From printing coupons as replacement cash to breeding ornamental black swans to eat, North Korea is being forced to innovate to handle economic woes and food shortages as anti-pandemic border lockdowns drag on, reports suggest.
With the harvest coming to an end, international observers say North Korea’s food and economic situation is perilous, and there are signs that it is increasing trade and receiving large shipments of humanitarian aid via China.
South Korea’s intelligence agency told a closed-door parliamentary hearing on Thursday that North Korean leader Kim Jong Un had issued orders calling for every grain of rice to be secured and all-out efforts devoted to farming, according to lawmakers at the briefing.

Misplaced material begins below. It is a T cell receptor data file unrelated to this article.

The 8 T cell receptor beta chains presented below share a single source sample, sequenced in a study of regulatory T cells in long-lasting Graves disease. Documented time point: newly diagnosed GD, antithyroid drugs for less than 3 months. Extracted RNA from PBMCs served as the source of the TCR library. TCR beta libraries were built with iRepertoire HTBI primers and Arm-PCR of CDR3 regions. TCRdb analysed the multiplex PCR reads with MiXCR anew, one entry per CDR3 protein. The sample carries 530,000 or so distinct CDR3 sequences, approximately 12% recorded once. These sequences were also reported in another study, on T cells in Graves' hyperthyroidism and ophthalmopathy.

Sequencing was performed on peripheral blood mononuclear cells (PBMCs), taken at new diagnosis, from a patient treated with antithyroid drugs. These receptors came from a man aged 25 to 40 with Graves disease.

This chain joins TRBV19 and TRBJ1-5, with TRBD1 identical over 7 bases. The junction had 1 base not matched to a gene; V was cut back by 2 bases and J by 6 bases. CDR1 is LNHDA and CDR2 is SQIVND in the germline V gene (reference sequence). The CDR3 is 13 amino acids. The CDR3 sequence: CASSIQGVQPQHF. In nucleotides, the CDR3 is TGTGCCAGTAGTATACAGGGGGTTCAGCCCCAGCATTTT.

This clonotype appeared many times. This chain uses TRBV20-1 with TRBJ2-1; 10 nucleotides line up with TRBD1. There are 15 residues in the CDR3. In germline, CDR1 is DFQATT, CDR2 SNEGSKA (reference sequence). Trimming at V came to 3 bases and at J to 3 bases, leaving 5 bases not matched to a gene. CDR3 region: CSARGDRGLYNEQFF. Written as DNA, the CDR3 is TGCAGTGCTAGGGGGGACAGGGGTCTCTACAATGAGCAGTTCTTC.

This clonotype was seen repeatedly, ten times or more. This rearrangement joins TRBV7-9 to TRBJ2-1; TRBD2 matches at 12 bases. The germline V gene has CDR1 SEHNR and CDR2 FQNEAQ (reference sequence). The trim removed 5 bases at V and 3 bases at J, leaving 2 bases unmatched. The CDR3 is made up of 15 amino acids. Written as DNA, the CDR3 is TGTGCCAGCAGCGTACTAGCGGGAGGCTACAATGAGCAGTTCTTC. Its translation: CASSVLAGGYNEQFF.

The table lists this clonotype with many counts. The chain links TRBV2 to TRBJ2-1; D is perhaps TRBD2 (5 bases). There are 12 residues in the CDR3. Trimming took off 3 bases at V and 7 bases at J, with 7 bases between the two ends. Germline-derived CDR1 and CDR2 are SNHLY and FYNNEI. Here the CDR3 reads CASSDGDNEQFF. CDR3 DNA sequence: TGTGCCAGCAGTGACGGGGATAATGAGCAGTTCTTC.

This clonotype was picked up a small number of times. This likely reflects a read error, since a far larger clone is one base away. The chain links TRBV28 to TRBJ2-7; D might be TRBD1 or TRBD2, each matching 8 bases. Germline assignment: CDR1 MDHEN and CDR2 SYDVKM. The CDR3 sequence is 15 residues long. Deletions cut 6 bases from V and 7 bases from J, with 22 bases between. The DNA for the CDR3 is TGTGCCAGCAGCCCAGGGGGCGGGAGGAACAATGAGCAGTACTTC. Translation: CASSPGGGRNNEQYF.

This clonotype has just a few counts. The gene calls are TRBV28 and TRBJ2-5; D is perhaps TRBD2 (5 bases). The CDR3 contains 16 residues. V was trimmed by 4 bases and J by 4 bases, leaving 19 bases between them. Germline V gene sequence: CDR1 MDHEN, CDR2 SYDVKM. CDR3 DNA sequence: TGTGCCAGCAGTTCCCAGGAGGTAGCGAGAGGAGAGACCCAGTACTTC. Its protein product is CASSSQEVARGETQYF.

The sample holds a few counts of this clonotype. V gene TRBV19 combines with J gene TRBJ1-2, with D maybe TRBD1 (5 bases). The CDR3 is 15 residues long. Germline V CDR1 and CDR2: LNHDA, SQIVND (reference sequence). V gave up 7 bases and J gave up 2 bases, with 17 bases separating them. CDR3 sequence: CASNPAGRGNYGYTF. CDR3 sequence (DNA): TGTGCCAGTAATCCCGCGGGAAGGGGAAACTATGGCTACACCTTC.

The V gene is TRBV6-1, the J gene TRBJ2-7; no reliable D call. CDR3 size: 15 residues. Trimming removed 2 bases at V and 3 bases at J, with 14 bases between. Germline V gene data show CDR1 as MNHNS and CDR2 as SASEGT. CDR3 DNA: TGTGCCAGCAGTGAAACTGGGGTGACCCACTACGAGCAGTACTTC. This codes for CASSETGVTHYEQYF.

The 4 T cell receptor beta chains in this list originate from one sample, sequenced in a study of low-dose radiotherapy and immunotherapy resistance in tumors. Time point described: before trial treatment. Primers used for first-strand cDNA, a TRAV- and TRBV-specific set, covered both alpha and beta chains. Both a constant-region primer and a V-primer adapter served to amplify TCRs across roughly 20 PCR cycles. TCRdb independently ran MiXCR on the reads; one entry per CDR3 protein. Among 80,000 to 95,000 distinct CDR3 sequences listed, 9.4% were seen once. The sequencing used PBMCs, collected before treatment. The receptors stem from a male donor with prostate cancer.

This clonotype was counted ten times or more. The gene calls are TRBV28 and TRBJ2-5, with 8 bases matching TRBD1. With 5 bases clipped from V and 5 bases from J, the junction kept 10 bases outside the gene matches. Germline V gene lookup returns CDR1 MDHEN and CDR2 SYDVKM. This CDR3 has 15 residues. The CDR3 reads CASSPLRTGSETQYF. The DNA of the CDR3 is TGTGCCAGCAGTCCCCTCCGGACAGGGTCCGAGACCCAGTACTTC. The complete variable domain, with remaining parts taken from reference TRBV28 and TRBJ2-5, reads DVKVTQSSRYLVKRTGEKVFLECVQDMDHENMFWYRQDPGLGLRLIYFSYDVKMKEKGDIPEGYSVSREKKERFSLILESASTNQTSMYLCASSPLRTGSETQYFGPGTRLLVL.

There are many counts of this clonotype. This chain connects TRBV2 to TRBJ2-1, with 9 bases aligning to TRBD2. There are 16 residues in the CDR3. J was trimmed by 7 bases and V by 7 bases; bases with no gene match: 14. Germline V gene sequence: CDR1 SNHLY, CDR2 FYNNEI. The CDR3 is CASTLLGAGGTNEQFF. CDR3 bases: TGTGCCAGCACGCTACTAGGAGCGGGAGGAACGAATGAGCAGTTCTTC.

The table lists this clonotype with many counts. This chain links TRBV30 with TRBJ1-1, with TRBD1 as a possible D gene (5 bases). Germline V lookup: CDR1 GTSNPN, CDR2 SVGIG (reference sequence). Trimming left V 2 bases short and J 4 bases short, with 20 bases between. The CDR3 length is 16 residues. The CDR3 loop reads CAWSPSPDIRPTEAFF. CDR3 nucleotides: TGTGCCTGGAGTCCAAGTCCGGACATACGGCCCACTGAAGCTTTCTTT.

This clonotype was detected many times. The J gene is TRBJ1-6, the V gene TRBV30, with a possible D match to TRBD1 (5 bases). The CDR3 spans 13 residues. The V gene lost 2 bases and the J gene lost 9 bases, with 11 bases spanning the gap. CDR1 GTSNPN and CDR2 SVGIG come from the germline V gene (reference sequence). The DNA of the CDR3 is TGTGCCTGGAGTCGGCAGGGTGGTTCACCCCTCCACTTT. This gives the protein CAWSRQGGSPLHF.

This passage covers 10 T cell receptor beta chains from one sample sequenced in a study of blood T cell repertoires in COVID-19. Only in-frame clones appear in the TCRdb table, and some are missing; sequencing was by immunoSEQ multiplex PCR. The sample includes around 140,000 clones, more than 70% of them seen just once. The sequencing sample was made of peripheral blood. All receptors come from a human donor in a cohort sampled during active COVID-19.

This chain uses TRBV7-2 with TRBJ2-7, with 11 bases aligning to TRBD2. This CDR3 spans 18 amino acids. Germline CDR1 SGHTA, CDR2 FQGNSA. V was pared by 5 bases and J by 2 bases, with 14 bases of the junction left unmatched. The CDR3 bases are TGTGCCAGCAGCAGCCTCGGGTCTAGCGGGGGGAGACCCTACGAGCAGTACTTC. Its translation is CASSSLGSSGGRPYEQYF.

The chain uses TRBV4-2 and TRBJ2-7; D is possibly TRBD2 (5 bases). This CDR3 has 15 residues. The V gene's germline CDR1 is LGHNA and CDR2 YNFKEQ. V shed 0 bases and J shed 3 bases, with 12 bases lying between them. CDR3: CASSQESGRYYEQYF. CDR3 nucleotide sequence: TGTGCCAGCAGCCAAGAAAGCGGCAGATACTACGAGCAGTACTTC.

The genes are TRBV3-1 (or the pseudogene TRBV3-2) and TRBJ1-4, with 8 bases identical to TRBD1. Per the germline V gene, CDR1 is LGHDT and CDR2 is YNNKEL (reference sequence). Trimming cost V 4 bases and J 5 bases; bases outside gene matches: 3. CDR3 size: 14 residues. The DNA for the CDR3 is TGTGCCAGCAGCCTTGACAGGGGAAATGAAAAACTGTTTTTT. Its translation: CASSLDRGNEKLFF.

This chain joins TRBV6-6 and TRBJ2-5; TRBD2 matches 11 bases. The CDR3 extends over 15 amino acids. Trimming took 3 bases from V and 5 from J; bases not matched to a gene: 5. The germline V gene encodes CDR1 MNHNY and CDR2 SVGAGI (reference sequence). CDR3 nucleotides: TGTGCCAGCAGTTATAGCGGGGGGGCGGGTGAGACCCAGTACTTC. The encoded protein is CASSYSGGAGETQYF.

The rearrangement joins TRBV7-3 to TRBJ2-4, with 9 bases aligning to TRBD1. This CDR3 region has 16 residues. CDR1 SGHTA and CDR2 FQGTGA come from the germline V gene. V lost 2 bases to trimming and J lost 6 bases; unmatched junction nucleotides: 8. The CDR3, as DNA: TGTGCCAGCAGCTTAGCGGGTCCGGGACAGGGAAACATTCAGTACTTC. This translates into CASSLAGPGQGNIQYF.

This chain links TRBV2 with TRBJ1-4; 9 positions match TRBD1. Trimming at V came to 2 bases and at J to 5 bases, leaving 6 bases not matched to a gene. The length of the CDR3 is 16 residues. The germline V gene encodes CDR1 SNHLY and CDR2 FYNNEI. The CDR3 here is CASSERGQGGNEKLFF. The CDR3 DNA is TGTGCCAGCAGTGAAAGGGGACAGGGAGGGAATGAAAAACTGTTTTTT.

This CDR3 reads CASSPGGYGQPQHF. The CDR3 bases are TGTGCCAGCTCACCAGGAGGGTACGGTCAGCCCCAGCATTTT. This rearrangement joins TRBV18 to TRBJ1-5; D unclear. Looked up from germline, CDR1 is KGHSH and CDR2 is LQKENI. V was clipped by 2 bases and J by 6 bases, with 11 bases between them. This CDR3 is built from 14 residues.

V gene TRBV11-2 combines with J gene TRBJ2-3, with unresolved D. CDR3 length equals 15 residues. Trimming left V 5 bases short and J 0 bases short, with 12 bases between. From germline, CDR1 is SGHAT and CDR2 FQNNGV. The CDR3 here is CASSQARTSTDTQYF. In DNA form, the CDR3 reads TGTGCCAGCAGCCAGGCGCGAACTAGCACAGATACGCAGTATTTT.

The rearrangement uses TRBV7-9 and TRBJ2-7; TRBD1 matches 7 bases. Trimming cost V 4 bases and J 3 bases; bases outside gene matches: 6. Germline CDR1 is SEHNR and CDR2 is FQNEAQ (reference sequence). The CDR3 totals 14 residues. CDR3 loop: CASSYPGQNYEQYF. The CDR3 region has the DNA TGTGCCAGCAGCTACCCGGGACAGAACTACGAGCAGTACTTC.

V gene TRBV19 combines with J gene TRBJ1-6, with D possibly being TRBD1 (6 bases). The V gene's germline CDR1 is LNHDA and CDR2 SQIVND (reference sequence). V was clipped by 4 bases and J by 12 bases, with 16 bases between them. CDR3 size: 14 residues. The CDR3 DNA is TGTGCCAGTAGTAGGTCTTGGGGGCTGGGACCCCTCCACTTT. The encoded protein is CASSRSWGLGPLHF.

Still, the spy agency assessed that this harvest may be better than last year’s because of sunnier weather, and it said North Korea was taking steps to reopen its border with China and Russia in coming months, the lawmakers told reporters.
North Korea has long suffered from food insecurity, with observers saying that mismanagement of the economy is exacerbated by international sanctions over its nuclear weapons, natural disasters, and now the COVID-19 pandemic, which prompted unprecedented border lockdowns there.
Kim Jong Un has acknowledged a “tense” food situation and apologised for sacrifices citizens had to make to prevent a coronavirus outbreak.
But he also said the economy improved this year, and North Korea denied a report from U.N. investigators this month that said thousands of its most vulnerable people risked starvation.
North Korea has not officially reported a single coronavirus case. U.N. agencies said North Korea has recently begun to allow in shipments of aid, and numbers released by China show a slow increase in trade.
According to various media citing unidentified sources in North Korea, the central bank has been printing money coupons worth about $1 due to a shortage of North Korean won bills.—Reuters